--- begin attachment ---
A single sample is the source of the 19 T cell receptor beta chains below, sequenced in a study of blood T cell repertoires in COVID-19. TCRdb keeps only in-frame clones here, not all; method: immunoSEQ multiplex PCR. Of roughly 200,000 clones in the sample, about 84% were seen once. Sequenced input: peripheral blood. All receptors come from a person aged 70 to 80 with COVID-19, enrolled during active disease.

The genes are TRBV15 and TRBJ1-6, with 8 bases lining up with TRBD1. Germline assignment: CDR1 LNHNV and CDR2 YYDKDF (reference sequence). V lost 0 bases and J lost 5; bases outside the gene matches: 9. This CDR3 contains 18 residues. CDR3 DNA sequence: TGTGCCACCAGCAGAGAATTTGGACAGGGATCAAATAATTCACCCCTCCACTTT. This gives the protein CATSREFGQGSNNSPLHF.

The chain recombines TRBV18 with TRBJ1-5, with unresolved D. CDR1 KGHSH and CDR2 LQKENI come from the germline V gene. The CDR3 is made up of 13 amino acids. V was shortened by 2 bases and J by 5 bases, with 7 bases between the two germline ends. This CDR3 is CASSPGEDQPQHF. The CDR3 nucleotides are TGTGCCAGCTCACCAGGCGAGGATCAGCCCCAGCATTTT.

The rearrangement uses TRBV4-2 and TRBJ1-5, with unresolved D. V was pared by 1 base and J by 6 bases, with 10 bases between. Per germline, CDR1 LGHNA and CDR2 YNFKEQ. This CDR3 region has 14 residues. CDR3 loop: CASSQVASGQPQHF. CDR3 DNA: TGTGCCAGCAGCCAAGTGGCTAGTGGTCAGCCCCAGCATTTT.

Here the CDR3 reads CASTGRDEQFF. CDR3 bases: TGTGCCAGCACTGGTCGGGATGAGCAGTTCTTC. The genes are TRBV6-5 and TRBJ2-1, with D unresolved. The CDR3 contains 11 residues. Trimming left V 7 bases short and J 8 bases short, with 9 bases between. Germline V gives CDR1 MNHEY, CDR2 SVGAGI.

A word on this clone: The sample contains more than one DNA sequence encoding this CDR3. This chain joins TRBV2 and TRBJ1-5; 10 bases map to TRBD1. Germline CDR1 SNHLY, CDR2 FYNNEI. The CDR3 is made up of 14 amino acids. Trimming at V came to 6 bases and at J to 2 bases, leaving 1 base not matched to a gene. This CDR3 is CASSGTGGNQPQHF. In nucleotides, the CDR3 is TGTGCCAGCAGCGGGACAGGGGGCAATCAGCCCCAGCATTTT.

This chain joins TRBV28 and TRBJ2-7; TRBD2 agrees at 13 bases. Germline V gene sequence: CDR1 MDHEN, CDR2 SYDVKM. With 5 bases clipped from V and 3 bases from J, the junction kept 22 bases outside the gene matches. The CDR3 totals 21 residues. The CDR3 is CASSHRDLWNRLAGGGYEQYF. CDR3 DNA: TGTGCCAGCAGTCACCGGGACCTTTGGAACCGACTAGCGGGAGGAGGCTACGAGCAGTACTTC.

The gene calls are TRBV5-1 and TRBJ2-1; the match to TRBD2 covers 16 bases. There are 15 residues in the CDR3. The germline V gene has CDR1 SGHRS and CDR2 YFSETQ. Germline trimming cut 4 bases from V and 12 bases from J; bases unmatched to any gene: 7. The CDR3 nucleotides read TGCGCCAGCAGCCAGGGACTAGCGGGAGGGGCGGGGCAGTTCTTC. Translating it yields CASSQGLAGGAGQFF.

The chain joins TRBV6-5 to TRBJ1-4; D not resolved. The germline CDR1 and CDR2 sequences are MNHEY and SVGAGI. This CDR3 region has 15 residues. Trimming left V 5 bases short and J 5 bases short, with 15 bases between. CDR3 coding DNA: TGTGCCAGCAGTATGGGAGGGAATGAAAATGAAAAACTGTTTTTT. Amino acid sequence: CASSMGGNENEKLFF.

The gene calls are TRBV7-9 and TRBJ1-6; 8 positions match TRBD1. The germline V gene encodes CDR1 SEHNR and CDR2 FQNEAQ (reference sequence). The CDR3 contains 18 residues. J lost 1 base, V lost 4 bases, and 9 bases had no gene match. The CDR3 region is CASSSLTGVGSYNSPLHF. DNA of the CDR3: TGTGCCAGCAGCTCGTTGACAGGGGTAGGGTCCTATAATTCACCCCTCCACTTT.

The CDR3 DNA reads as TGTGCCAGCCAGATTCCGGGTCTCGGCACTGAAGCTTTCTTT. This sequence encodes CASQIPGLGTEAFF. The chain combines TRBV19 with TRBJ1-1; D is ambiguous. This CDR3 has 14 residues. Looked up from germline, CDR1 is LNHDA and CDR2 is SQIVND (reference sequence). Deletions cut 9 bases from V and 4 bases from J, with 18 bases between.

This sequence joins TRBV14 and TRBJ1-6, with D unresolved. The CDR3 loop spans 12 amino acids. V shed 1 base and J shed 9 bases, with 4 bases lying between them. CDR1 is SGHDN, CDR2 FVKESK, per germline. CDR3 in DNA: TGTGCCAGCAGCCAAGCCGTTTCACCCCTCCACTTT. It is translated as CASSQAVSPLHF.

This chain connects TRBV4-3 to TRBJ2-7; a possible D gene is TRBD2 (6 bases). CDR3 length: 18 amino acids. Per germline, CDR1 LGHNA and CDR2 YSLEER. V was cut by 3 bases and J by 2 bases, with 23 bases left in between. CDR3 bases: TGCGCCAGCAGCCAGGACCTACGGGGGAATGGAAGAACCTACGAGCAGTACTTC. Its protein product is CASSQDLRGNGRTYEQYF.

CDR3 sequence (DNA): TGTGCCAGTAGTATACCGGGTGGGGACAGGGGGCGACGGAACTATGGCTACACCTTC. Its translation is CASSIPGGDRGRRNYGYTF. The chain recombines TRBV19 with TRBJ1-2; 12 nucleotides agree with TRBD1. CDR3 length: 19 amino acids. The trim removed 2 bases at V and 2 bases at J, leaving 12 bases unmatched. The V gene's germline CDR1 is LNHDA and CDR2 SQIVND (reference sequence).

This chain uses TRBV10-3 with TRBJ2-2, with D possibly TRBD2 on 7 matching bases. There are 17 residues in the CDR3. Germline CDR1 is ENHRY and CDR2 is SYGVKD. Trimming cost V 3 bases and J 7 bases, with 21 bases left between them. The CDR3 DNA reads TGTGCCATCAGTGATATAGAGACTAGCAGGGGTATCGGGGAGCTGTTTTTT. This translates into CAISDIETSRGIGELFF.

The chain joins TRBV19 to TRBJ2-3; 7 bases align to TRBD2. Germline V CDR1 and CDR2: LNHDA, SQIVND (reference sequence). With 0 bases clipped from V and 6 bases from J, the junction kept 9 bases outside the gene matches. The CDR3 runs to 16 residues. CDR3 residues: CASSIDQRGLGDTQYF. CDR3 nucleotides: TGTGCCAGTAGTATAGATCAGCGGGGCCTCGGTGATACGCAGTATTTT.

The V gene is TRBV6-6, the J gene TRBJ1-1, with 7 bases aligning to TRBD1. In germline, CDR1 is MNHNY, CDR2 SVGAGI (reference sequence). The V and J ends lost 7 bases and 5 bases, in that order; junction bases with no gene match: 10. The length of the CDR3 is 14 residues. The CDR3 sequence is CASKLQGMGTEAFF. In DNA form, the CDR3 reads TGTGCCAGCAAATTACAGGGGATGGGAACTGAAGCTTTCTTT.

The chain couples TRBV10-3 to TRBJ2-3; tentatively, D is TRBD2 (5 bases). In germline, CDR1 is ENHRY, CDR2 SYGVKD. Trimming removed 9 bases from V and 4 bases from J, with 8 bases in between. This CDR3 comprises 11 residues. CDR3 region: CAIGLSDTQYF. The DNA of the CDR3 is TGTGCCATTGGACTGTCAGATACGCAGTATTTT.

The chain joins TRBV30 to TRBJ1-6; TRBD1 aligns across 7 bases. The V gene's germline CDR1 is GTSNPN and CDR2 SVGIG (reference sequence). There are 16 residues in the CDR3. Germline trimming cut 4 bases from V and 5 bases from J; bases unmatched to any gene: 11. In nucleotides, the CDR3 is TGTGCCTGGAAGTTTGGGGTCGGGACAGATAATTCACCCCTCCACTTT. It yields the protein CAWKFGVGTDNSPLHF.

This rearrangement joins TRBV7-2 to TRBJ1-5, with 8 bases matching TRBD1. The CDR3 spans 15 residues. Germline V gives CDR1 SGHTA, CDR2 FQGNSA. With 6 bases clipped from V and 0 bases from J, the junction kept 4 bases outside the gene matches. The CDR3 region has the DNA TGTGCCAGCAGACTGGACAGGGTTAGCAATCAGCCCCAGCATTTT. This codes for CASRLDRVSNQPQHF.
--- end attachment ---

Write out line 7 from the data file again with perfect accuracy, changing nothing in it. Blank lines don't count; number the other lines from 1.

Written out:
This chain joins TRBV28 and TRBJ2-7; TRBD2 agrees at 13 bases. Germline V gene sequence: CDR1 MDHEN, CDR2 SYDVKM. With 5 bases clipped from V and 3 bases from J, the junction kept 22 bases outside the gene matches. The CDR3 totals 21 residues. The CDR3 is CASSHRDLWNRLAGGGYEQYF. CDR3 DNA: TGTGCCAGCAGTCACCGGGACCTTTGGAACCGACTAGCGGGAGGAGGCTACGAGCAGTACTTC.